In addition to having all the right soft skills, veterans also possess leading-edge training and expertise. “Now more than ever, we have the opportunity to tap into the skills sets of our country’s veterans who are uniquely suited to help in the aftermath of the pandemic,” says Sarah Blansett, Director of Operations and Strategic Partnerships at Military.com. “The critical jobs that will need to be filled directly relate to many military job codes, making skills translation and reverse skills translation an important factor in connecting veteran job seekers with those looking to hire them.”
Skills translators like the one at Military.com can help veterans translate their military skills into applicable skills for civilian jobs. Additionally, Military.com’s Reverse Military Skills Translator can help you find military occupational classification codes for the job you are looking to fill, helping you to better understand how your open job corresponds to a military candidate’s experience.
For example, when you consider occupational fields like infrastructure (e.g., commercial construction, bridge overpasses facilities, etc.), Bob Berkholz, a veteran of the U.S. Marine Corps and a recruiting manager and senior partner at Orion Talent, says there are very similar military specialties, such as the Civil Engineer Corps, Corps of Engineers, and combat engineers, that directly correlate to those types of civilian jobs.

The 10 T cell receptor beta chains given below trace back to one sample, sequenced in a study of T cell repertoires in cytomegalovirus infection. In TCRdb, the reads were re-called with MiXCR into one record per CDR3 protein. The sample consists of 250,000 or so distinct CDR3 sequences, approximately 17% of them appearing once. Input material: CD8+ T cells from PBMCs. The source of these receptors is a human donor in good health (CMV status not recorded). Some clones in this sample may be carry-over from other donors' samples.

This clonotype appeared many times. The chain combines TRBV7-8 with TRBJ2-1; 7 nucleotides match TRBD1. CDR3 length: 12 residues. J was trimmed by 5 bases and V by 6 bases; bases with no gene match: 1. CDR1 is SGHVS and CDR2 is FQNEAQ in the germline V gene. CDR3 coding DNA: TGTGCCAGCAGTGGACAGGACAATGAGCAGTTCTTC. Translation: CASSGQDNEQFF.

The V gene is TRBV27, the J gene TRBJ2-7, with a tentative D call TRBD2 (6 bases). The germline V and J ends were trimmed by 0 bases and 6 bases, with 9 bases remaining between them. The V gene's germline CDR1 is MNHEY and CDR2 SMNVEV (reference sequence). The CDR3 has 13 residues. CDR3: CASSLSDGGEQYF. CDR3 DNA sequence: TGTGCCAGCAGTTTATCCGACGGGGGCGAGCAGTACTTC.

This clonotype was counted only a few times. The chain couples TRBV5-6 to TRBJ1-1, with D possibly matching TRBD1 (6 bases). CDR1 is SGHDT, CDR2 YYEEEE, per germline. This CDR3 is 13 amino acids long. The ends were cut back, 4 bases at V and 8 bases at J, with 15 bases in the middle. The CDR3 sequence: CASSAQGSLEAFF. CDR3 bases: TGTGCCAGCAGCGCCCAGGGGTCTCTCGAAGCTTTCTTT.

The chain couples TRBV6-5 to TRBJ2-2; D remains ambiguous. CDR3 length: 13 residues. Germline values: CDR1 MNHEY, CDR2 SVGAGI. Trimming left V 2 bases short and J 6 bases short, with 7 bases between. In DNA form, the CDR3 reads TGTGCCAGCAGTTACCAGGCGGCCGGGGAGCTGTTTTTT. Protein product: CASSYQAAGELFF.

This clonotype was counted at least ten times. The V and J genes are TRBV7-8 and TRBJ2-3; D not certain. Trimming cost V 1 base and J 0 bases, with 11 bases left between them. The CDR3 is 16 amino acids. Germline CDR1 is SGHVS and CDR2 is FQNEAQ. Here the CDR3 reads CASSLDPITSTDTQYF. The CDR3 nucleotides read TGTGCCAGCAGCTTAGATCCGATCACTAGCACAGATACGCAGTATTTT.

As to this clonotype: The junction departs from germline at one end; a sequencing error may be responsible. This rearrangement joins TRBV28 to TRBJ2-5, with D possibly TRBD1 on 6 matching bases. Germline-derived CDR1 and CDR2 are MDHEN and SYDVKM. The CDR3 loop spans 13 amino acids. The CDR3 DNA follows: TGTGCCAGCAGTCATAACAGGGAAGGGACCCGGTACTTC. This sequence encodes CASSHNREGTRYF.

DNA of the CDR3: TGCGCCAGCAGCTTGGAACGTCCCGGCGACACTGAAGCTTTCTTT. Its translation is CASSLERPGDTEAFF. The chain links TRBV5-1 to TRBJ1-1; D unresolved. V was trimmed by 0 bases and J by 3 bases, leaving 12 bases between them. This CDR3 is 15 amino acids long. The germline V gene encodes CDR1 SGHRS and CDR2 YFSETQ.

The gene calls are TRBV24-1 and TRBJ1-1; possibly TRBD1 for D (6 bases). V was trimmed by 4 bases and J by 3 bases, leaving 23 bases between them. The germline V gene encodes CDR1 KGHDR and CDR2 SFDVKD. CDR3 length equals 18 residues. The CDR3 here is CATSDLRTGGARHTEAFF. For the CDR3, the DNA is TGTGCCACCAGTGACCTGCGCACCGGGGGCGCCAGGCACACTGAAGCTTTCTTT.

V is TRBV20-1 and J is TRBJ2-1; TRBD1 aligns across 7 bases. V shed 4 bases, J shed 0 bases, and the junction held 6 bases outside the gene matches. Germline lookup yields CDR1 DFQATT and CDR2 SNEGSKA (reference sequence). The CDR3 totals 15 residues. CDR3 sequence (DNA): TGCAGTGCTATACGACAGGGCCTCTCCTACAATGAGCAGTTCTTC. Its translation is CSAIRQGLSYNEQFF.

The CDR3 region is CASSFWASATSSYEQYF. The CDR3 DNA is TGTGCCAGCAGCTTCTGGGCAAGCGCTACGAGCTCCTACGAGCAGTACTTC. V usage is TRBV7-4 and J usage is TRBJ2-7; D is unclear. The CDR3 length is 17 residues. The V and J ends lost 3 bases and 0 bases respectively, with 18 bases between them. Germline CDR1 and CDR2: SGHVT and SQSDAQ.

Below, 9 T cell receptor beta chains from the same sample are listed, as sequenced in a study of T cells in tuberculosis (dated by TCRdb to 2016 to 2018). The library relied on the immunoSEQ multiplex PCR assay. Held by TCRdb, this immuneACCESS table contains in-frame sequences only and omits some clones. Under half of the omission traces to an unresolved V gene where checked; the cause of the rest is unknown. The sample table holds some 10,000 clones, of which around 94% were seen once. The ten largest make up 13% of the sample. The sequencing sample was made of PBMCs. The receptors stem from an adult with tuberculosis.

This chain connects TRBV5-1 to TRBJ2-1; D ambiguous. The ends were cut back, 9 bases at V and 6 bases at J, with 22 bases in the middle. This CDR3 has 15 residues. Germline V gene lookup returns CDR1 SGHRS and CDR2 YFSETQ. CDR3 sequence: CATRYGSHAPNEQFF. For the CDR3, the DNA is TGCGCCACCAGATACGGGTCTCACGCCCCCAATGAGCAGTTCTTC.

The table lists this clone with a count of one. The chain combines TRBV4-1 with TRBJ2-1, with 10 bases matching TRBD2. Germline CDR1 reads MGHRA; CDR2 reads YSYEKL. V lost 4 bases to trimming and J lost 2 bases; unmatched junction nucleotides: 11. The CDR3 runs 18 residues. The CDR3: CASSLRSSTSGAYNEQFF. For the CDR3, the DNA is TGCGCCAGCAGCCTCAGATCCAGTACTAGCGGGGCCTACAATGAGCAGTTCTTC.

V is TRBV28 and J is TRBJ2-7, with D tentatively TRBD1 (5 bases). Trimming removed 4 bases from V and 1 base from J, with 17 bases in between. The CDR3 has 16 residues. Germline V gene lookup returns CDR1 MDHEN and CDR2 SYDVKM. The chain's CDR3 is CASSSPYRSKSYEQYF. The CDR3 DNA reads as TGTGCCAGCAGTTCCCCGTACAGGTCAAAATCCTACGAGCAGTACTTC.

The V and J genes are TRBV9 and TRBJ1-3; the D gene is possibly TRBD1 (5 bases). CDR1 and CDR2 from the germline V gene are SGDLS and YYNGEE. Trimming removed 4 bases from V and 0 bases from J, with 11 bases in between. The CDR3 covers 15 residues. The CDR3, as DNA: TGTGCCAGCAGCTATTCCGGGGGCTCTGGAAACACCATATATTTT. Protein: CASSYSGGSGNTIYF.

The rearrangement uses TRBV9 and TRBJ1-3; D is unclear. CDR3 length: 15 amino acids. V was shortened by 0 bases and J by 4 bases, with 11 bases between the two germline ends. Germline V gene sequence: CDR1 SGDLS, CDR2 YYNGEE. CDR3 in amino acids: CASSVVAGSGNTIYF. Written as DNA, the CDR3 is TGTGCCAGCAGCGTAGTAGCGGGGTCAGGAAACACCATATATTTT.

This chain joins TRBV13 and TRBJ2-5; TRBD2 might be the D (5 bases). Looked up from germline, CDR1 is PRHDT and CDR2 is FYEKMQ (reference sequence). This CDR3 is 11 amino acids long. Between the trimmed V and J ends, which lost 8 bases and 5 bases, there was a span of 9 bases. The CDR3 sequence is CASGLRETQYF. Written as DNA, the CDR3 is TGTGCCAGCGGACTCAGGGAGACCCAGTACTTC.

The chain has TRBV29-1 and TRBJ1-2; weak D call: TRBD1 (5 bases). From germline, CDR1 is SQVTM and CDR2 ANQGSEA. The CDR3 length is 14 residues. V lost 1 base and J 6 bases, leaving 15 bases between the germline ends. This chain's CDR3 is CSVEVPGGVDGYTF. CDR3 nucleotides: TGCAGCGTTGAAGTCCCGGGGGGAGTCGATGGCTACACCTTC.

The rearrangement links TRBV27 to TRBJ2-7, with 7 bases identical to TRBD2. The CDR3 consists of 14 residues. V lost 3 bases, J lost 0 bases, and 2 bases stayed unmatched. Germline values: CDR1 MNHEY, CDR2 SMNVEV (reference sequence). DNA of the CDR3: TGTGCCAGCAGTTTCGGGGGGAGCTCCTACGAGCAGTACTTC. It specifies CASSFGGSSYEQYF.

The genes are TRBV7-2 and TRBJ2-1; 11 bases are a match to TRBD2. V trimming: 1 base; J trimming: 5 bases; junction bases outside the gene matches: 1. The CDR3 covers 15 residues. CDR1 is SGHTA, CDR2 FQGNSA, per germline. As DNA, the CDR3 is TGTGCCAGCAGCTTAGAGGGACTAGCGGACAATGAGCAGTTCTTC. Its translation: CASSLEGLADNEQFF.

“Not only do veterans have the skill sets gained from the hands-on experience in the military, but they often also have fantastic leadership abilities, especially compared to their civilian counterparts,” he says. “Veterans can step into any corporation as we come out of the coronavirus and really be impact players.”
Veterans and military spouses are uniquely positioned for remote and WFH work
While social distancing has emerged as one of the most effective ways to combat COVID-19, many organizations have restructured and adapted to new work-from-home (WFH) policies that are likely to continue post-coronavirus. “To work remotely requires a certain discipline, as many are finding out these days,” Potter says. “Military members are deeply rooted in discipline and know what is required to be self-sufficient and completely dedicated to task and mission.”
In the military, service members commonly go from one duty station to another, and their mission may change drastically with each move. Yet, they’re still required to maintain a high level of performance. Berkholz says veterans are more than capable of replicating that same, high level of performance amid today’s changing business landscape. “As we come out of the coronavirus and as you onboard veterans in whatever function it may be, it’s important to remember that this is a transition veterans are very accustomed to already, so they’ll become an immediate contributor to whatever company they may go into.”
When considering the benefits of hiring veterans for remote work, it’s important not to forget about the characteristics that military spouses can bring to an organization. Thinking back to the times his wife moved as a result of his deployment, Patton also says it’s important to remember that military spouses are “very self-sufficient, adaptable, and equally committed to getting the job done.”